Osteoporosis International

, Volume 19, Issue 12, pp 1741–1747

Reversal of the hip fracture secular trend is related to a decrease in the incidence in institution-dwelling elderly women

  • E. Guilley
  • T. Chevalley
  • F. Herrmann
  • D. Baccino
  • P. Hoffmeyer
  • C.-H. Rapin
  • R. Rizzoli
Original Article



In this prospective 10-year study in elderly aged 60 years and over, there was a 1.3% per year reduction in the standardized incidence of hip fracture in women but not in men. This decrease was mainly due to changes in the standardized incidence of hip fracture in institution-dwelling women.


A decrease in age-adjusted hip fracture incidence has been recently demonstrated in some countries. Since a large proportion of hip fractures occur in nursing homes, we analyzed whether this decreasing trend would be more detectable in institution-dwelling elderly compared with community-dwelling elderly.


All hip fracture patients aged 60 years and over were identified in a well-defined area. Incidence of hip fracture, age- and sex-adjusted to the 2000 Geneva population, was computed in community- and institution-dwelling elderly.


From 1991 to 2000, 1,624 (41%) hip fractures were recorded in institutionalized-dwelling elderly and 2,327 (59%) in community-dwelling elderly. The standardized fracture incidence decreased by 1.3% per year in women (p = 0.039), but remained unchanged in men (+0.5%; p = 0.686). Among institution-dwelling women, hip fracture incidence fell by 1.9% per year (p = 0.044), whereas it remained stable among community-dwelling women (+0.0%, p = 0.978). In men, no significant change in hip fracture incidence occurred among institution- or community-dwelling elderly.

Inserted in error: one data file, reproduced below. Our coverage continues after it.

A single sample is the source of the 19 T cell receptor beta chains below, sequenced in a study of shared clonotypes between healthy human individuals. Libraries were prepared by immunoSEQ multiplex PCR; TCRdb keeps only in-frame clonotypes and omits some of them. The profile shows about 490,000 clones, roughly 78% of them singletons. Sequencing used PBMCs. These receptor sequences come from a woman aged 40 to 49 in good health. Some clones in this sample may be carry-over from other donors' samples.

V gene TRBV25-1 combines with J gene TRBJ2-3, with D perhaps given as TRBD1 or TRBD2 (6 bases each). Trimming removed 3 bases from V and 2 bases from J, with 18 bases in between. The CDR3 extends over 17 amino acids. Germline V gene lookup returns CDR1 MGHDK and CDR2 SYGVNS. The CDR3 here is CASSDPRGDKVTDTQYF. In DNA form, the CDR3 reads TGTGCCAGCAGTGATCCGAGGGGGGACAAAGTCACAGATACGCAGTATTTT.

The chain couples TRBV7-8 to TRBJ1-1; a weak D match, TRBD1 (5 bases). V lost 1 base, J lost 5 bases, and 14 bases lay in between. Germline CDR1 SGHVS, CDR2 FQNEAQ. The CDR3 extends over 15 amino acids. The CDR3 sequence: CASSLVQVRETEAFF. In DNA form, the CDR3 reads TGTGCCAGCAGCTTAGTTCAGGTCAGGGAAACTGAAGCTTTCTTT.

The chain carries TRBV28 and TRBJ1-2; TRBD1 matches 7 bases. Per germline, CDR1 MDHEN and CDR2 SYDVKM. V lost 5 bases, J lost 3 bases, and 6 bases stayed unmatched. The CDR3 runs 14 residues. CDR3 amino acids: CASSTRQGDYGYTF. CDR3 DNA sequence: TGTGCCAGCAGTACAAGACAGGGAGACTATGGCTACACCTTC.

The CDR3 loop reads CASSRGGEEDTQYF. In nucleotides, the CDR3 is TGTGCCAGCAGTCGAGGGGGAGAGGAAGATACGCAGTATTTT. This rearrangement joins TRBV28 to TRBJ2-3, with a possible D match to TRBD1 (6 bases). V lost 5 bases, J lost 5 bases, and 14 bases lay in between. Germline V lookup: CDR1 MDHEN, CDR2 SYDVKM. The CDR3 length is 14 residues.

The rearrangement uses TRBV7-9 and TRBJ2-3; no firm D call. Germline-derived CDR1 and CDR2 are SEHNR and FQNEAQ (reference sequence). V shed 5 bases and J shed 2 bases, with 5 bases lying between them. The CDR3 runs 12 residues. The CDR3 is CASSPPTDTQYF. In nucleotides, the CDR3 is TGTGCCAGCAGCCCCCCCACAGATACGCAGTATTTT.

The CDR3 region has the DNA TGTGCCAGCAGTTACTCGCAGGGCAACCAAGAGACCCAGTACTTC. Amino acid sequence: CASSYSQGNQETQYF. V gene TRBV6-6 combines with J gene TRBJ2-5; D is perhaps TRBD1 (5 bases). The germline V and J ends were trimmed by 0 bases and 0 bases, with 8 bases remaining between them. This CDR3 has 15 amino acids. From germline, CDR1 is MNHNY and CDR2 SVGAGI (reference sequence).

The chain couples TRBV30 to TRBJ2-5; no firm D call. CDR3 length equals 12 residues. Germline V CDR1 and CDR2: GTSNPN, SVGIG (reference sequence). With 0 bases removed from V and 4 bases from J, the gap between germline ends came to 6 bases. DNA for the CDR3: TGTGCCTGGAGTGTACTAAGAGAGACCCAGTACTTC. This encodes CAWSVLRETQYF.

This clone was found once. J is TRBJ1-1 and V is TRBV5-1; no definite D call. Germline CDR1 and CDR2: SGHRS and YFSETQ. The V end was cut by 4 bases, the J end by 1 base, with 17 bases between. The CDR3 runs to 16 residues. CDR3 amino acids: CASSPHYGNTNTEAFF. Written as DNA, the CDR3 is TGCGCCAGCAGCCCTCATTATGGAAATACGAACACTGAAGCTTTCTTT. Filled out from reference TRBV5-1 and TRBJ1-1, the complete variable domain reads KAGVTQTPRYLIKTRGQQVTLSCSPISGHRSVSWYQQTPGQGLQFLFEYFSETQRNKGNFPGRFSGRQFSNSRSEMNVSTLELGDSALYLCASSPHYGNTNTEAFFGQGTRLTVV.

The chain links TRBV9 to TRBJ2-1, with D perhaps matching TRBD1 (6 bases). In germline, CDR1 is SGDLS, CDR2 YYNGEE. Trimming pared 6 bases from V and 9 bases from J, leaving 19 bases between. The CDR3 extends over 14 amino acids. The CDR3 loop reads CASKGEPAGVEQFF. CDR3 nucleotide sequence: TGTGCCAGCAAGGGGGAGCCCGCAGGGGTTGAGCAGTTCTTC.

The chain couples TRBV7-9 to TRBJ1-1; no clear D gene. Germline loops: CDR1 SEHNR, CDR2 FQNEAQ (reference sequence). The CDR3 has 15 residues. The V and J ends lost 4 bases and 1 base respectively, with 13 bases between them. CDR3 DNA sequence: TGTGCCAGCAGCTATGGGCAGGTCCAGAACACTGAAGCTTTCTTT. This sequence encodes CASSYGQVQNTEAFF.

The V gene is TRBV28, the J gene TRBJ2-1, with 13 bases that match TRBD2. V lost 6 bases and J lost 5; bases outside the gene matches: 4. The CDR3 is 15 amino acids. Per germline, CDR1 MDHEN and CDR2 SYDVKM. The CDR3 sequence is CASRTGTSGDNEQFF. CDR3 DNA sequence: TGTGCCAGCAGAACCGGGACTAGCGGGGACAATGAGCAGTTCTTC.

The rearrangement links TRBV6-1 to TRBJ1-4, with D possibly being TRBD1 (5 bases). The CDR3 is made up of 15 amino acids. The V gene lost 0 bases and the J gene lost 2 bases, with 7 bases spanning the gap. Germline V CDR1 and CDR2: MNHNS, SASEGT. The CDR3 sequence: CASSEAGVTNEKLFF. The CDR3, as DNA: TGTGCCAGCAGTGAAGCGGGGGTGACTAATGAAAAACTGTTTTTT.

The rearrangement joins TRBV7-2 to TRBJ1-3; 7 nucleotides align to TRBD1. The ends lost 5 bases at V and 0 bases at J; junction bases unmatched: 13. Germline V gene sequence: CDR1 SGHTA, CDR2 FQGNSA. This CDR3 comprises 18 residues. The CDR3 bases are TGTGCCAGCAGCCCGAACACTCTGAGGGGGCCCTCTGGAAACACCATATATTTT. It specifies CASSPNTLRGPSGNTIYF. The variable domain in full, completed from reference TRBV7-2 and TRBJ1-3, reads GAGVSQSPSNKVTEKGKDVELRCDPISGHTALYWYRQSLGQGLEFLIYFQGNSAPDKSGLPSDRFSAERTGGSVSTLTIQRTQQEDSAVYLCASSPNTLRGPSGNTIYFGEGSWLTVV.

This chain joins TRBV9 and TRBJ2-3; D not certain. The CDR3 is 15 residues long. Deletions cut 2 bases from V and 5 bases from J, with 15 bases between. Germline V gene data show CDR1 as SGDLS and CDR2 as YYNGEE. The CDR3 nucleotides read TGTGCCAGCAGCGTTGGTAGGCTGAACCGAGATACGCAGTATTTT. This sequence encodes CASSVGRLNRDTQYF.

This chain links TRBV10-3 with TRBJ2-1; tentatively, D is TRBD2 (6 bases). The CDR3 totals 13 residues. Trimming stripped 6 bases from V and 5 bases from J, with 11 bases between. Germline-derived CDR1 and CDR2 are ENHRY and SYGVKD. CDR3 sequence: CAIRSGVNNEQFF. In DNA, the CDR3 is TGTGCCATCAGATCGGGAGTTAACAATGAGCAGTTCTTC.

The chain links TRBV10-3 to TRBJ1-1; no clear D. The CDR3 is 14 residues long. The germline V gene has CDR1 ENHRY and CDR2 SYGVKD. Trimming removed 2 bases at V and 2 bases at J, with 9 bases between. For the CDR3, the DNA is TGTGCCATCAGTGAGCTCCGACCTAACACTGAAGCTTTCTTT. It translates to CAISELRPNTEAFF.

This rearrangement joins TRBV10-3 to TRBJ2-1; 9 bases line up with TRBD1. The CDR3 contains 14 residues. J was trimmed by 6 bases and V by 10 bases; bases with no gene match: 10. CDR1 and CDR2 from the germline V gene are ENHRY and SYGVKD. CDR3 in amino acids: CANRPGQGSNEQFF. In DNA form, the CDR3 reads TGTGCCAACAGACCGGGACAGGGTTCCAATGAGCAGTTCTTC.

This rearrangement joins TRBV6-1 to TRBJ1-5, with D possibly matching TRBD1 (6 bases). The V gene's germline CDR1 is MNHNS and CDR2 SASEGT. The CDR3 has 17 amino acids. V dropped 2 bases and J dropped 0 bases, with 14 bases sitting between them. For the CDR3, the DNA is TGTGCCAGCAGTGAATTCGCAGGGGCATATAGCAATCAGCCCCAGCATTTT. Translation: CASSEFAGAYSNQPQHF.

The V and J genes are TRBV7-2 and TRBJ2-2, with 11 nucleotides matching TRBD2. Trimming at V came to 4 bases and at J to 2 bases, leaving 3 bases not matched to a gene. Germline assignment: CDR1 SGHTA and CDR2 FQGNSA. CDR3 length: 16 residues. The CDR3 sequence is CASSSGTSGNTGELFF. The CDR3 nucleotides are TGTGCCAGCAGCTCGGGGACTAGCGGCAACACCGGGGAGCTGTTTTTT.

The decrease in the standardized hip fracture incidence in institution-dwelling women is responsible for the reversal in secular trend. Future research should include stratification according to the residential status to better identify the causes responsible for the trend in hip fracture incidence.


Epidemiology Hip fracture Incidence Nursing homes Prevention Secular trend 


  1. 1.
    Keene G, Parker M, Pryor G (1993) Mortality and morbidity after hip fractures. BMJ 307:1248–1250PubMedCrossRefGoogle Scholar
  2. 2.
    Johnell O, Kanis J (2006) An estimate of the worldwide prevalence and disability associated with osteoporotic fractures. Osteoporos Int 17:1726–1733PubMedCrossRefGoogle Scholar
  3. 3.
    Brennan J, Johansen A, Butler J et al (2003) Place of residence and risk of fracture in older people: a population-based study of over 65-year-olds in Cardiff. Osteoporos Int 14:515–519CrossRefGoogle Scholar
  4. 4.
    Butler M, Norton R, Lee-Joe T et al (1996) The risks of hip fracture in older people from private homes and institutions. Age Ageing 25:381–385PubMedCrossRefGoogle Scholar
  5. 5.
    Cumming RG (1996) Nursing home residence and risk of hip fracture. Am J Epidemiol 144:1191–1194Google Scholar
  6. 6.
    Norton R, Campbell AJ, Reid IR et al (1999) Residential status and risk of hip fracture. Age Ageing 28:135–139PubMedCrossRefGoogle Scholar
  7. 7.
    Ooms ME, Vlasman P, Lips P et al (1994) The incidence of hip fractures in independent and institutionalised elderly people. Osteoporos Int 4:6–10PubMedCrossRefGoogle Scholar
  8. 8.
    Balasegaram S, Majeed A, Fitz-Clarence H (2001) Trends in hospital admissions for fractures of the hip and femur in England, 1989–1990 to 1997–1998. J Public Health Med 23:11–17PubMedCrossRefGoogle Scholar
  9. 9.
    Boufous S, Finch CF, Lord SR (2004) Incidence of hip fracture in New South Wales: are our efforts having an effect? Med J Aust 180:623–626PubMedGoogle Scholar
  10. 10.
    Hernandez JL, Olmos JM, Alonso MA et al (2006) Trend in hip fracture epidemiology over a 14-year period in a Spanish population. Osteoporos Int 17:464–470PubMedCrossRefGoogle Scholar
  11. 11.